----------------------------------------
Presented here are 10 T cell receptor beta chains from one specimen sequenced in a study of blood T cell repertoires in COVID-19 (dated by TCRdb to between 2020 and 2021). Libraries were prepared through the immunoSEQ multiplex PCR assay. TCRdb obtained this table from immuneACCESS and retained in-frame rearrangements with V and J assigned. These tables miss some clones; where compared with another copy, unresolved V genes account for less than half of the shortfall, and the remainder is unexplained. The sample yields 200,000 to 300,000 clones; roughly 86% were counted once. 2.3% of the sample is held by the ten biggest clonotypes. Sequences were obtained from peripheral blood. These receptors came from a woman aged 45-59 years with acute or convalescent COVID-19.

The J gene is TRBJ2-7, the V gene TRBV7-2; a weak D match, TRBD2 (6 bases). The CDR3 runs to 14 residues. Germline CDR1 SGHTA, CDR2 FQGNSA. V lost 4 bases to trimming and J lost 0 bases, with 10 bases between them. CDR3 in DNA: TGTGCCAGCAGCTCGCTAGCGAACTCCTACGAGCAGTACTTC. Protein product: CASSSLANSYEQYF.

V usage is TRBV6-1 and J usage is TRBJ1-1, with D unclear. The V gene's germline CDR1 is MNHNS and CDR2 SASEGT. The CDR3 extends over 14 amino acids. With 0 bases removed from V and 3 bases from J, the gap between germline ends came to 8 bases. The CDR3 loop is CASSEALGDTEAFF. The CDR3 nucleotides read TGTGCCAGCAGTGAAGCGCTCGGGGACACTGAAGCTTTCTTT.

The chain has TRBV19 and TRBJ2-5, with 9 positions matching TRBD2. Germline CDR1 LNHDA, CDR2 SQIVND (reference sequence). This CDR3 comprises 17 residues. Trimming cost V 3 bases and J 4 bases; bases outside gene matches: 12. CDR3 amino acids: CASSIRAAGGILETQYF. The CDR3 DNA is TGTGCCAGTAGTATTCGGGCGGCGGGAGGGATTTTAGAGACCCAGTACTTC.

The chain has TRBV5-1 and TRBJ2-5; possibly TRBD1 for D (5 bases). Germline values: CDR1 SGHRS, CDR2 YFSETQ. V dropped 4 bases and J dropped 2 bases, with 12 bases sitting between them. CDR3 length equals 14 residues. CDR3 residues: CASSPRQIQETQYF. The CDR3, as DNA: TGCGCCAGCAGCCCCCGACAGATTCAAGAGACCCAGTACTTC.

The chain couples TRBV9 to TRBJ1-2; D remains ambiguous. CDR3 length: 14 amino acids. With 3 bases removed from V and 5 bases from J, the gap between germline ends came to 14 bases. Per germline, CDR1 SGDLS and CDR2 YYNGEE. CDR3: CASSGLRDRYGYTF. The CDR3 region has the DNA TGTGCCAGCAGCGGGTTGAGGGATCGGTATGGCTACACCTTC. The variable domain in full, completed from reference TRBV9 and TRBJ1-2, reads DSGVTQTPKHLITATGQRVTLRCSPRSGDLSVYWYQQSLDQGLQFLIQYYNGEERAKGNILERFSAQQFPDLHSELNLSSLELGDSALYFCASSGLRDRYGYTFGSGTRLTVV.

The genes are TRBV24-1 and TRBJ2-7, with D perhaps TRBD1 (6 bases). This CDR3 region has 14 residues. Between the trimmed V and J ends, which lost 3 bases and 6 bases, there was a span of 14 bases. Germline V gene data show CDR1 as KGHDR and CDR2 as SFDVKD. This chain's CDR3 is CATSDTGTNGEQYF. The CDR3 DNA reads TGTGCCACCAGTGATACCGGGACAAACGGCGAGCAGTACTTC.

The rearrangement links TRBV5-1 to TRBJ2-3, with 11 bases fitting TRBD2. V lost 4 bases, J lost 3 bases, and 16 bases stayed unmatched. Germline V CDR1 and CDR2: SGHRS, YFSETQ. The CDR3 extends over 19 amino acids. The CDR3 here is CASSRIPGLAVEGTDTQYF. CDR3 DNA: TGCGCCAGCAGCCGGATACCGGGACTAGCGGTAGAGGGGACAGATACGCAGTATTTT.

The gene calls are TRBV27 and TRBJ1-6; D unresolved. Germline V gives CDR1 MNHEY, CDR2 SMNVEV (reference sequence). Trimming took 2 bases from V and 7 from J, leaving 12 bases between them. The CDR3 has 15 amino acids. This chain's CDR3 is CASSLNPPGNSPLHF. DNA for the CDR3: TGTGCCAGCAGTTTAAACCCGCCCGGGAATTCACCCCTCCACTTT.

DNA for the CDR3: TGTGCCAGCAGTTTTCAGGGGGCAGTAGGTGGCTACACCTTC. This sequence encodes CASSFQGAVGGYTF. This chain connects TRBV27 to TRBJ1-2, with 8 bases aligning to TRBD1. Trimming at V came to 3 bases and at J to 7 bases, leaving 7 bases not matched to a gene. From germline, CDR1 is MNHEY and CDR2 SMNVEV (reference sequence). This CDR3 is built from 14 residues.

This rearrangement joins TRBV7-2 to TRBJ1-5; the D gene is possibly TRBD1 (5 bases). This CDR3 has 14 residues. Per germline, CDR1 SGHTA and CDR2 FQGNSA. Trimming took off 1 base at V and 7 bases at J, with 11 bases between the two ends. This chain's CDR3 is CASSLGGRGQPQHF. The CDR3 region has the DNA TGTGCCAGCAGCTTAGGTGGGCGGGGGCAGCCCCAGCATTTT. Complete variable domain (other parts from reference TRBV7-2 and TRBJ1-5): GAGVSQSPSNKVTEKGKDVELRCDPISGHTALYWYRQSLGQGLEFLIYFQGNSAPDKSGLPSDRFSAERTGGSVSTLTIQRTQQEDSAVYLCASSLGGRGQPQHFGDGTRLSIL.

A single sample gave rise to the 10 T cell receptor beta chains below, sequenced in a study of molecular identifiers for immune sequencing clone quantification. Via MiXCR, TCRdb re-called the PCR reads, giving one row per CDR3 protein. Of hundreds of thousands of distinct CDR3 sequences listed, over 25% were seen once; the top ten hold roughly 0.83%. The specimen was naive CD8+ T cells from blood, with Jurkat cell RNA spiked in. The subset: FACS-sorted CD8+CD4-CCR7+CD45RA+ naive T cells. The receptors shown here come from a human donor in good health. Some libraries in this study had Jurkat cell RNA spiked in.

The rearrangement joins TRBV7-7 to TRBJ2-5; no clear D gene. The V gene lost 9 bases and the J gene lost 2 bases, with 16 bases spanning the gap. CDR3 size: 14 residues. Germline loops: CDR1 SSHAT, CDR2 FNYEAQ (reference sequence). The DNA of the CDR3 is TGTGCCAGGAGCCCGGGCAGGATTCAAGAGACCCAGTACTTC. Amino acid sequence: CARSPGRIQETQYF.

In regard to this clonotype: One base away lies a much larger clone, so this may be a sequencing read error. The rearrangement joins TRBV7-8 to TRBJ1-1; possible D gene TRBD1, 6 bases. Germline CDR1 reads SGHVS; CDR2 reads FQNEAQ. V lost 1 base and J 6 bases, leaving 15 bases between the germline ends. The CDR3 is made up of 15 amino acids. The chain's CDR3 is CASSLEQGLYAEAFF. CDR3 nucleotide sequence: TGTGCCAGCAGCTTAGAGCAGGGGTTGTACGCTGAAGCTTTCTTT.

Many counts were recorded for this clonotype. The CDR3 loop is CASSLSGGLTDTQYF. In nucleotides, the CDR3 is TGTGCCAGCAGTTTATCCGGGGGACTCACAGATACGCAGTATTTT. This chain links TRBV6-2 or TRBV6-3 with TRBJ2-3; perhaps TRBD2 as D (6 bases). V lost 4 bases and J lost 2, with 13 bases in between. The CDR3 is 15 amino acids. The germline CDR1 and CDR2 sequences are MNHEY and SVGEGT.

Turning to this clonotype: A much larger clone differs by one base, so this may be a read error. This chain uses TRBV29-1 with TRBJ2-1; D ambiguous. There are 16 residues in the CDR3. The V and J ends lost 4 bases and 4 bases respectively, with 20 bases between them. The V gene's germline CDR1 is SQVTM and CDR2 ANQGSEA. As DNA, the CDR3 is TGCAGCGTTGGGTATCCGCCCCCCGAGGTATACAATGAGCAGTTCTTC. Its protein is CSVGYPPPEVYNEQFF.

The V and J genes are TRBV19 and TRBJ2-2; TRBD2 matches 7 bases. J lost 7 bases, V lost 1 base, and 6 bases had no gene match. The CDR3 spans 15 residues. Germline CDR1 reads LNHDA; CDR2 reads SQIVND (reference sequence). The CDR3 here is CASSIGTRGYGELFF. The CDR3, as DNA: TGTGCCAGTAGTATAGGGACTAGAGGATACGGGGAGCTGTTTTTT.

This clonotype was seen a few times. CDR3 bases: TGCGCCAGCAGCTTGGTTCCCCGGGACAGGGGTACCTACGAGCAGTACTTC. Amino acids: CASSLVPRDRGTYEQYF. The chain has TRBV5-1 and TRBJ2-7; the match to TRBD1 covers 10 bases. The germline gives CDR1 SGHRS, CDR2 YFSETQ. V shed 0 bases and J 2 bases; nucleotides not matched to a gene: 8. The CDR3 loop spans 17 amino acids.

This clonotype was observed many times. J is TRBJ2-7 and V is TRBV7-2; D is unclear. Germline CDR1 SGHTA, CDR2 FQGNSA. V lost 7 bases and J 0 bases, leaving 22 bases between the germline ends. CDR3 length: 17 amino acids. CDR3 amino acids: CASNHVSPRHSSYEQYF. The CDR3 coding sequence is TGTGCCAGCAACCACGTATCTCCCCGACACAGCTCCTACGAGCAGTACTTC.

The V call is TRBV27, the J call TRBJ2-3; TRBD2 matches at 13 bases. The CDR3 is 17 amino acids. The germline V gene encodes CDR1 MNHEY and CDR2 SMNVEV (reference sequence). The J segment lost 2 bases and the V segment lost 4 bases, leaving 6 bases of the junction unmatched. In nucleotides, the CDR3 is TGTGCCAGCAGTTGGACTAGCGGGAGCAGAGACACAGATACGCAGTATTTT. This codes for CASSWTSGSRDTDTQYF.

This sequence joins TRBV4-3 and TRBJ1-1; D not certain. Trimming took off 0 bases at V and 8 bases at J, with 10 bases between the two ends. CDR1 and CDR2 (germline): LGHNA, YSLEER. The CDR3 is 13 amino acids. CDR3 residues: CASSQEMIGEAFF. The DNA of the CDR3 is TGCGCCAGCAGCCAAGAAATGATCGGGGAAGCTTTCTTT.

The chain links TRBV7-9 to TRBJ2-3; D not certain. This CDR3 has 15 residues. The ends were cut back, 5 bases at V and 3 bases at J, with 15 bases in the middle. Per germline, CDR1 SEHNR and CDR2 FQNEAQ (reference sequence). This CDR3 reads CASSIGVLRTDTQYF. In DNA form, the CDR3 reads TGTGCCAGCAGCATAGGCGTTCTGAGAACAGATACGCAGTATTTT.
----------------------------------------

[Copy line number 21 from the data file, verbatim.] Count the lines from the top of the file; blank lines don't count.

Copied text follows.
This sequence joins TRBV4-3 and TRBJ1-1; D not certain. Trimming took off 0 bases at V and 8 bases at J, with 10 bases between the two ends. CDR1 and CDR2 (germline): LGHNA, YSLEER. The CDR3 is 13 amino acids. CDR3 residues: CASSQEMIGEAFF. The DNA of the CDR3 is TGCGCCAGCAGCCAAGAAATGATCGGGGAAGCTTTCTTT.